The United States has said it does not have any problem with the Pakistani government and stressed that fighting terrorism is not the only issue in the relationship between the two countries.
"I don't think we've had any problem dealing with the Pakistani government over the past several years, no matter who is sitting in what chair. We continue to have contact with President Musharraf, as we do with other members of the government, including the prime minister, as is evidenced by his upcoming trip here in about 10 days," State Department spokesman Sean McCormack said in Washington on Thursday.
He said, "We have a very good relationship with Pakistan. It is a broad, deep relationship. We're looking to broaden and deepen it."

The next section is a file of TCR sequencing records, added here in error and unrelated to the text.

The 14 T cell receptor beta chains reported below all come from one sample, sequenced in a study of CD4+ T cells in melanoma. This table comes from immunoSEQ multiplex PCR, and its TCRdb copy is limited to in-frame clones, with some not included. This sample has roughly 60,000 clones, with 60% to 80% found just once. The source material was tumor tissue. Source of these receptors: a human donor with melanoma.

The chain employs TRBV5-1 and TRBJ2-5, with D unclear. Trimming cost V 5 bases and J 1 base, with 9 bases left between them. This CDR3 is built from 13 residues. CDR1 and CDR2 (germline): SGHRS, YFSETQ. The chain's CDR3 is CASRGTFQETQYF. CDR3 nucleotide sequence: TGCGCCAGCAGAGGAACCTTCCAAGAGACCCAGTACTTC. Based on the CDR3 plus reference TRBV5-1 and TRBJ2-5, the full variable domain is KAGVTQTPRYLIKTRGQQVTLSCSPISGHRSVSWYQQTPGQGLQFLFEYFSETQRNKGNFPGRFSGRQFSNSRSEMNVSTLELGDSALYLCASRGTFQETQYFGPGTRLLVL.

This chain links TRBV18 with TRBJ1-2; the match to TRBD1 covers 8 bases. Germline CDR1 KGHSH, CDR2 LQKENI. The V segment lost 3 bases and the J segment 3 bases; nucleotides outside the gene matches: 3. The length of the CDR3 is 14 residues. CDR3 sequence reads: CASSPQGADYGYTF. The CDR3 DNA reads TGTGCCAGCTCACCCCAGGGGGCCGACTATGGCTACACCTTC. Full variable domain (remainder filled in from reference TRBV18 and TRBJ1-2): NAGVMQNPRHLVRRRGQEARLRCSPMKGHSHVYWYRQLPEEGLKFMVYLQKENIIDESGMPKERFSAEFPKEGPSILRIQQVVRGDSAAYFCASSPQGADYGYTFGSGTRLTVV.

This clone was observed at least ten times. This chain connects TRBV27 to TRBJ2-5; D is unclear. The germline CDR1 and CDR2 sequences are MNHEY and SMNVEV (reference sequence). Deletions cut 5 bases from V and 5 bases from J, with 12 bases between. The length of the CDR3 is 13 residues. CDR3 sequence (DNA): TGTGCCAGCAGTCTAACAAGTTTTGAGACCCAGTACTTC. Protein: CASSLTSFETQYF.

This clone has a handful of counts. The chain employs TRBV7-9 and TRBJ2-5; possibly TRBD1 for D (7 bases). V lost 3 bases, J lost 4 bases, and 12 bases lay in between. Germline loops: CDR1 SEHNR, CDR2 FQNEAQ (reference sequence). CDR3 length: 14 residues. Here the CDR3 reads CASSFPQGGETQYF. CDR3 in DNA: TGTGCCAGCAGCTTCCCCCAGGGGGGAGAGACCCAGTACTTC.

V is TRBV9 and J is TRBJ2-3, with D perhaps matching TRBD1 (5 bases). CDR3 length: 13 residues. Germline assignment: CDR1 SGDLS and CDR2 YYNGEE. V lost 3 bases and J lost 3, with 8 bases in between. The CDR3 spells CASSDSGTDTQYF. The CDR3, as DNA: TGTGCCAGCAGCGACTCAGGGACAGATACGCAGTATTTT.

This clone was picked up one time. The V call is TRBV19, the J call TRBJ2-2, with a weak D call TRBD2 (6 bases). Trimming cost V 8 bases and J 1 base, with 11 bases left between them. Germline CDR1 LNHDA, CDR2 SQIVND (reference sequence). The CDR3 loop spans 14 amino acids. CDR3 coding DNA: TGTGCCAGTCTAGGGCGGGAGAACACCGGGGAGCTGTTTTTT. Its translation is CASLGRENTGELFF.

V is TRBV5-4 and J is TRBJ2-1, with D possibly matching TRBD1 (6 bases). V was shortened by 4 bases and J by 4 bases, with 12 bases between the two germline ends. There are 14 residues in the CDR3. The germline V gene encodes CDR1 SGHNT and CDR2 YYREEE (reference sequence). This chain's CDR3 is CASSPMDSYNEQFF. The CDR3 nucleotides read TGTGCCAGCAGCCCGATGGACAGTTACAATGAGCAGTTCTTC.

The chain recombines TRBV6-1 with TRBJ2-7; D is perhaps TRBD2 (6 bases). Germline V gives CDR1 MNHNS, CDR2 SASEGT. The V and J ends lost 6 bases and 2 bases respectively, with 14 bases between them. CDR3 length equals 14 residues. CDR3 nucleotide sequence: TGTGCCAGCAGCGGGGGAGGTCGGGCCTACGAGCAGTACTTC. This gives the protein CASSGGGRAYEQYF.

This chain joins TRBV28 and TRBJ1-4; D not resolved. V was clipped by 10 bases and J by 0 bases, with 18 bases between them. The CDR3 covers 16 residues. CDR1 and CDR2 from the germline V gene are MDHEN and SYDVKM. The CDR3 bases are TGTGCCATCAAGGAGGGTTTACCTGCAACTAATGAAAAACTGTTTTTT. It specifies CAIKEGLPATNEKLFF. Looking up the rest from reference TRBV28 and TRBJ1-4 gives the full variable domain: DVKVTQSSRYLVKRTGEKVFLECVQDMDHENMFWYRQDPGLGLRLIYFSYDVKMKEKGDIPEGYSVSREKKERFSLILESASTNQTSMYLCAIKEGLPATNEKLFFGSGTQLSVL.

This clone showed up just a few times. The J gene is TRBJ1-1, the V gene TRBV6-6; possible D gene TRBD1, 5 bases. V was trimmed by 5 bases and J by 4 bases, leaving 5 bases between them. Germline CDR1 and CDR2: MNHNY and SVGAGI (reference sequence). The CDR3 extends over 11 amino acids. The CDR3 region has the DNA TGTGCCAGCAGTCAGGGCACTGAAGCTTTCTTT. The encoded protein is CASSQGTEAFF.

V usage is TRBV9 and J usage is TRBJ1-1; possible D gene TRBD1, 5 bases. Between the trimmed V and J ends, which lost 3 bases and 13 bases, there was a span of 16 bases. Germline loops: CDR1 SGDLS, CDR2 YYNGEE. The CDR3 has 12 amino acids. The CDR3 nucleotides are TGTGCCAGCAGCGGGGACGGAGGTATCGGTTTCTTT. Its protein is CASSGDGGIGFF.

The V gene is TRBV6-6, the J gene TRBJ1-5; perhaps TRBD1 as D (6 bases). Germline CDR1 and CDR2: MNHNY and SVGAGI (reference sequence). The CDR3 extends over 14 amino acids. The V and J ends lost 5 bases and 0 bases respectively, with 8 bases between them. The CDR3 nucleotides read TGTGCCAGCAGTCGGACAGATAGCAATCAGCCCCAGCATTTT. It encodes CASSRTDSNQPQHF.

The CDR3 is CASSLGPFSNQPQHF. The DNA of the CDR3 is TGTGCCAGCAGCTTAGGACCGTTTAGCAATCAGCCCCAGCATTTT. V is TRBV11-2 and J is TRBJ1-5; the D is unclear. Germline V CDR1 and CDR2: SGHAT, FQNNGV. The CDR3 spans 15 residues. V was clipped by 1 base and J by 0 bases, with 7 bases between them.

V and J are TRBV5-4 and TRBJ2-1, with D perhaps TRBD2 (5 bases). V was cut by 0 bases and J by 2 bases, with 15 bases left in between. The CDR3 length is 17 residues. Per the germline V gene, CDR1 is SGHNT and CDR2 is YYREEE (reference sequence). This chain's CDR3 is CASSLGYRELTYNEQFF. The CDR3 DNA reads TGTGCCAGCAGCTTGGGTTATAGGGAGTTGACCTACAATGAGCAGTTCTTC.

"There are issues related to, for example, security and fighting terrorism that we're working intensively with this government. I think Admiral Mullen, the chairman of the Joint Chiefs of Staff, was recently in Pakistan, and I think he met with several members of the government. He met with the military. He met with civilian leadership. And he also met with President Musharraf as well," he said.
He also said the United States is working with Pakistan and Afghanistan to work through the issues on the Pakistan-Afghanistan border.
"It's a tough problem controlling that border. And there are issues on the Pakistani side; there are issues on the Afghan side. And we are helping both sides work through those issues. And I would expect that the communications between Afghanistan and the Pakistan will also continue," McCormack added.